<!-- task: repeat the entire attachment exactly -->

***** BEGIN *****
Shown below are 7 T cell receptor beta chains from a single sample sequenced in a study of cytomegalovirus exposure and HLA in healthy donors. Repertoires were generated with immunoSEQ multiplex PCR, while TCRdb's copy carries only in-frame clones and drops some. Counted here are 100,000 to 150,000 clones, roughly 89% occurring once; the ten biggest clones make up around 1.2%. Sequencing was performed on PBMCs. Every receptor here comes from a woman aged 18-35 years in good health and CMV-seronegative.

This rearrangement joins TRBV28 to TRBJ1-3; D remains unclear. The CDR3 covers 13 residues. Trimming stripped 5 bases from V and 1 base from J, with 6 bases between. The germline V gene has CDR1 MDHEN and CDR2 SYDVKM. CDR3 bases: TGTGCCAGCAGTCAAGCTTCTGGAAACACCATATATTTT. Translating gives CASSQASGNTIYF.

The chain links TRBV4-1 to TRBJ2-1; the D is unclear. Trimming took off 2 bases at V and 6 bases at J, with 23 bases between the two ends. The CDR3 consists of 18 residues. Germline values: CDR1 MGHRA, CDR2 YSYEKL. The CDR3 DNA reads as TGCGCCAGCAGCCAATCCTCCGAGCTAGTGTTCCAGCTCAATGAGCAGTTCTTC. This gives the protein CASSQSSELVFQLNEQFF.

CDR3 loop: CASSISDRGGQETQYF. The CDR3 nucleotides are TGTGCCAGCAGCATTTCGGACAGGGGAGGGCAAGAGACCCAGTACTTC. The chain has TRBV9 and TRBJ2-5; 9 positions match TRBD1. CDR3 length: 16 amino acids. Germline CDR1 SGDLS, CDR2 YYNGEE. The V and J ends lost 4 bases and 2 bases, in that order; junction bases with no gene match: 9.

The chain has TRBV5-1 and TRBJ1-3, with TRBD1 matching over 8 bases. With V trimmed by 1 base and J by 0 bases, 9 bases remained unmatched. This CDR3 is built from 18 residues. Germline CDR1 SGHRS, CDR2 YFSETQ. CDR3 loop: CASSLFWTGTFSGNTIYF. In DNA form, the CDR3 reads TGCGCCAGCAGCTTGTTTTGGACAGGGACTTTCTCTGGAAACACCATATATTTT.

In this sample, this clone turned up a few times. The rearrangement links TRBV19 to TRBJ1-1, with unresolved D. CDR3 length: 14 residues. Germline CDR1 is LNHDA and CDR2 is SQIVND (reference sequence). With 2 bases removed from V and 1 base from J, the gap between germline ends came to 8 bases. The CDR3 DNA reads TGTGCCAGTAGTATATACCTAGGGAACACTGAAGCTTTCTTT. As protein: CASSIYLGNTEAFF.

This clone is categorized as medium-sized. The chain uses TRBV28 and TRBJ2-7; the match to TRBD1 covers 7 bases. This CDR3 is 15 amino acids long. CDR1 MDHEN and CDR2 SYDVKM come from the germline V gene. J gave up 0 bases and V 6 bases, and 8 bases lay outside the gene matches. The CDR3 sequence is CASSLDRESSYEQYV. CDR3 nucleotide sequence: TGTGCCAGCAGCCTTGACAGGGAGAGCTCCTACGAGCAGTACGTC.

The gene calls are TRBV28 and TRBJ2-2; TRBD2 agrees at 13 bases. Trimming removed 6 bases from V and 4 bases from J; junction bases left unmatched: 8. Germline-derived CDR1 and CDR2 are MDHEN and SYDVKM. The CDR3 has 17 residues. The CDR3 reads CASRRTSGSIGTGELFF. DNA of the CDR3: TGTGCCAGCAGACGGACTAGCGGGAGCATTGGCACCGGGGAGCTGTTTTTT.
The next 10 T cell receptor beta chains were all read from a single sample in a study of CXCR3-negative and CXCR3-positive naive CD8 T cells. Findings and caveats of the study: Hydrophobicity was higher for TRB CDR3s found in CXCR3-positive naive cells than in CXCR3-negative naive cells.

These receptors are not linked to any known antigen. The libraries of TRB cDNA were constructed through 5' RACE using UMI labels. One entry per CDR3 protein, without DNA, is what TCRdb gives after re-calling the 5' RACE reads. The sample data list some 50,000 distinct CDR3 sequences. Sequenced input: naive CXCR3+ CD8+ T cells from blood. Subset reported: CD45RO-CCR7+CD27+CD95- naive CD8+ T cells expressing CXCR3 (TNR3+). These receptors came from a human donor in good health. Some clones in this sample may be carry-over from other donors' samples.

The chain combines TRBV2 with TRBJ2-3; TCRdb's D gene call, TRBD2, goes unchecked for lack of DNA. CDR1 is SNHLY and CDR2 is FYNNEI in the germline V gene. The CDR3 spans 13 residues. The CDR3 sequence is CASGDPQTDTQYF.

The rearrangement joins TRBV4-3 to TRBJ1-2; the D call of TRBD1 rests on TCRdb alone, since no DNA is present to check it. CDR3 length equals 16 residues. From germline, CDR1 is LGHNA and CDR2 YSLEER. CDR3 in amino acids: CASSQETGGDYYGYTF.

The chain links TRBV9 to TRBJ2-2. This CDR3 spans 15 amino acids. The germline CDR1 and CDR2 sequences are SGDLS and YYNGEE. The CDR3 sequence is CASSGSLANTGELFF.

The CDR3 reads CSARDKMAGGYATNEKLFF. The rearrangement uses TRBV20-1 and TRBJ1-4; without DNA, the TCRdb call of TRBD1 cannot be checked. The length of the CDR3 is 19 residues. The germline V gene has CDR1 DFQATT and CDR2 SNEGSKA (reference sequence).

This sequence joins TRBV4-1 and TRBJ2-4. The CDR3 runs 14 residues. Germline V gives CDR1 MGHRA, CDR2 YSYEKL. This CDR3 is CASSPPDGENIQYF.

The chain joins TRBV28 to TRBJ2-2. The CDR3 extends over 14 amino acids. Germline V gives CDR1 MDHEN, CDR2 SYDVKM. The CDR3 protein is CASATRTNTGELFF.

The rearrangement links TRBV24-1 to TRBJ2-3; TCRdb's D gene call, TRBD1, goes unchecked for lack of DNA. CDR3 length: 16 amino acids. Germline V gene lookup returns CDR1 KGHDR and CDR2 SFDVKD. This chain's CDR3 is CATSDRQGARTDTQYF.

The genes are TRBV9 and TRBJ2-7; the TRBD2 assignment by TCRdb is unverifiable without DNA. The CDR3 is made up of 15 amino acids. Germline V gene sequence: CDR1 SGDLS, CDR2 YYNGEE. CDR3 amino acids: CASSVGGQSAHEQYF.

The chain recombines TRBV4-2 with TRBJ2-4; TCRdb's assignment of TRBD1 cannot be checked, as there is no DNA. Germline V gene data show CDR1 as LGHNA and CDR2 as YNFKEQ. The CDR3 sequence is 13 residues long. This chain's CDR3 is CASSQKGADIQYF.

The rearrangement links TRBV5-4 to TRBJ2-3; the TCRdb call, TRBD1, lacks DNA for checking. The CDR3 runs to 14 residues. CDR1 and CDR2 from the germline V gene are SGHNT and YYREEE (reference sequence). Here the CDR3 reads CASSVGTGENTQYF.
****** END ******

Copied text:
Shown below are 7 T cell receptor beta chains from a single sample sequenced in a study of cytomegalovirus exposure and HLA in healthy donors. Repertoires were generated with immunoSEQ multiplex PCR, while TCRdb's copy carries only in-frame clones and drops some. Counted here are 100,000 to 150,000 clones, roughly 89% occurring once; the ten biggest clones make up around 1.2%. Sequencing was performed on PBMCs. Every receptor here comes from a woman aged 18-35 years in good health and CMV-seronegative.

This rearrangement joins TRBV28 to TRBJ1-3; D remains unclear. The CDR3 covers 13 residues. Trimming stripped 5 bases from V and 1 base from J, with 6 bases between. The germline V gene has CDR1 MDHEN and CDR2 SYDVKM. CDR3 bases: TGTGCCAGCAGTCAAGCTTCTGGAAACACCATATATTTT. Translating gives CASSQASGNTIYF.

The chain links TRBV4-1 to TRBJ2-1; the D is unclear. Trimming took off 2 bases at V and 6 bases at J, with 23 bases between the two ends. The CDR3 consists of 18 residues. Germline values: CDR1 MGHRA, CDR2 YSYEKL. The CDR3 DNA reads as TGCGCCAGCAGCCAATCCTCCGAGCTAGTGTTCCAGCTCAATGAGCAGTTCTTC. This gives the protein CASSQSSELVFQLNEQFF.

CDR3 loop: CASSISDRGGQETQYF. The CDR3 nucleotides are TGTGCCAGCAGCATTTCGGACAGGGGAGGGCAAGAGACCCAGTACTTC. The chain has TRBV9 and TRBJ2-5; 9 positions match TRBD1. CDR3 length: 16 amino acids. Germline CDR1 SGDLS, CDR2 YYNGEE. The V and J ends lost 4 bases and 2 bases, in that order; junction bases with no gene match: 9.

The chain has TRBV5-1 and TRBJ1-3, with TRBD1 matching over 8 bases. With V trimmed by 1 base and J by 0 bases, 9 bases remained unmatched. This CDR3 is built from 18 residues. Germline CDR1 SGHRS, CDR2 YFSETQ. CDR3 loop: CASSLFWTGTFSGNTIYF. In DNA form, the CDR3 reads TGCGCCAGCAGCTTGTTTTGGACAGGGACTTTCTCTGGAAACACCATATATTTT.

In this sample, this clone turned up a few times. The rearrangement links TRBV19 to TRBJ1-1, with unresolved D. CDR3 length: 14 residues. Germline CDR1 is LNHDA and CDR2 is SQIVND (reference sequence). With 2 bases removed from V and 1 base from J, the gap between germline ends came to 8 bases. The CDR3 DNA reads TGTGCCAGTAGTATATACCTAGGGAACACTGAAGCTTTCTTT. As protein: CASSIYLGNTEAFF.

This clone is categorized as medium-sized. The chain uses TRBV28 and TRBJ2-7; the match to TRBD1 covers 7 bases. This CDR3 is 15 amino acids long. CDR1 MDHEN and CDR2 SYDVKM come from the germline V gene. J gave up 0 bases and V 6 bases, and 8 bases lay outside the gene matches. The CDR3 sequence is CASSLDRESSYEQYV. CDR3 nucleotide sequence: TGTGCCAGCAGCCTTGACAGGGAGAGCTCCTACGAGCAGTACGTC.

The gene calls are TRBV28 and TRBJ2-2; TRBD2 agrees at 13 bases. Trimming removed 6 bases from V and 4 bases from J; junction bases left unmatched: 8. Germline-derived CDR1 and CDR2 are MDHEN and SYDVKM. The CDR3 has 17 residues. The CDR3 reads CASRRTSGSIGTGELFF. DNA of the CDR3: TGTGCCAGCAGACGGACTAGCGGGAGCATTGGCACCGGGGAGCTGTTTTTT.
The next 10 T cell receptor beta chains were all read from a single sample in a study of CXCR3-negative and CXCR3-positive naive CD8 T cells. Findings and caveats of the study: Hydrophobicity was higher for TRB CDR3s found in CXCR3-positive naive cells than in CXCR3-negative naive cells.

These receptors are not linked to any known antigen. The libraries of TRB cDNA were constructed through 5' RACE using UMI labels. One entry per CDR3 protein, without DNA, is what TCRdb gives after re-calling the 5' RACE reads. The sample data list some 50,000 distinct CDR3 sequences. Sequenced input: naive CXCR3+ CD8+ T cells from blood. Subset reported: CD45RO-CCR7+CD27+CD95- naive CD8+ T cells expressing CXCR3 (TNR3+). These receptors came from a human donor in good health. Some clones in this sample may be carry-over from other donors' samples.

The chain combines TRBV2 with TRBJ2-3; TCRdb's D gene call, TRBD2, goes unchecked for lack of DNA. CDR1 is SNHLY and CDR2 is FYNNEI in the germline V gene. The CDR3 spans 13 residues. The CDR3 sequence is CASGDPQTDTQYF.

The rearrangement joins TRBV4-3 to TRBJ1-2; the D call of TRBD1 rests on TCRdb alone, since no DNA is present to check it. CDR3 length equals 16 residues. From germline, CDR1 is LGHNA and CDR2 YSLEER. CDR3 in amino acids: CASSQETGGDYYGYTF.

The chain links TRBV9 to TRBJ2-2. This CDR3 spans 15 amino acids. The germline CDR1 and CDR2 sequences are SGDLS and YYNGEE. The CDR3 sequence is CASSGSLANTGELFF.

The CDR3 reads CSARDKMAGGYATNEKLFF. The rearrangement uses TRBV20-1 and TRBJ1-4; without DNA, the TCRdb call of TRBD1 cannot be checked. The length of the CDR3 is 19 residues. The germline V gene has CDR1 DFQATT and CDR2 SNEGSKA (reference sequence).

This sequence joins TRBV4-1 and TRBJ2-4. The CDR3 runs 14 residues. Germline V gives CDR1 MGHRA, CDR2 YSYEKL. This CDR3 is CASSPPDGENIQYF.

The chain joins TRBV28 to TRBJ2-2. The CDR3 extends over 14 amino acids. Germline V gives CDR1 MDHEN, CDR2 SYDVKM. The CDR3 protein is CASATRTNTGELFF.

The rearrangement links TRBV24-1 to TRBJ2-3; TCRdb's D gene call, TRBD1, goes unchecked for lack of DNA. CDR3 length: 16 amino acids. Germline V gene lookup returns CDR1 KGHDR and CDR2 SFDVKD. This chain's CDR3 is CATSDRQGARTDTQYF.

The genes are TRBV9 and TRBJ2-7; the TRBD2 assignment by TCRdb is unverifiable without DNA. The CDR3 is made up of 15 amino acids. Germline V gene sequence: CDR1 SGDLS, CDR2 YYNGEE. CDR3 amino acids: CASSVGGQSAHEQYF.

The chain recombines TRBV4-2 with TRBJ2-4; TCRdb's assignment of TRBD1 cannot be checked, as there is no DNA. Germline V gene data show CDR1 as LGHNA and CDR2 as YNFKEQ. The CDR3 sequence is 13 residues long. This chain's CDR3 is CASSQKGADIQYF.

The rearrangement links TRBV5-4 to TRBJ2-3; the TCRdb call, TRBD1, lacks DNA for checking. The CDR3 runs to 14 residues. CDR1 and CDR2 from the germline V gene are SGHNT and YYREEE (reference sequence). Here the CDR3 reads CASSVGTGENTQYF.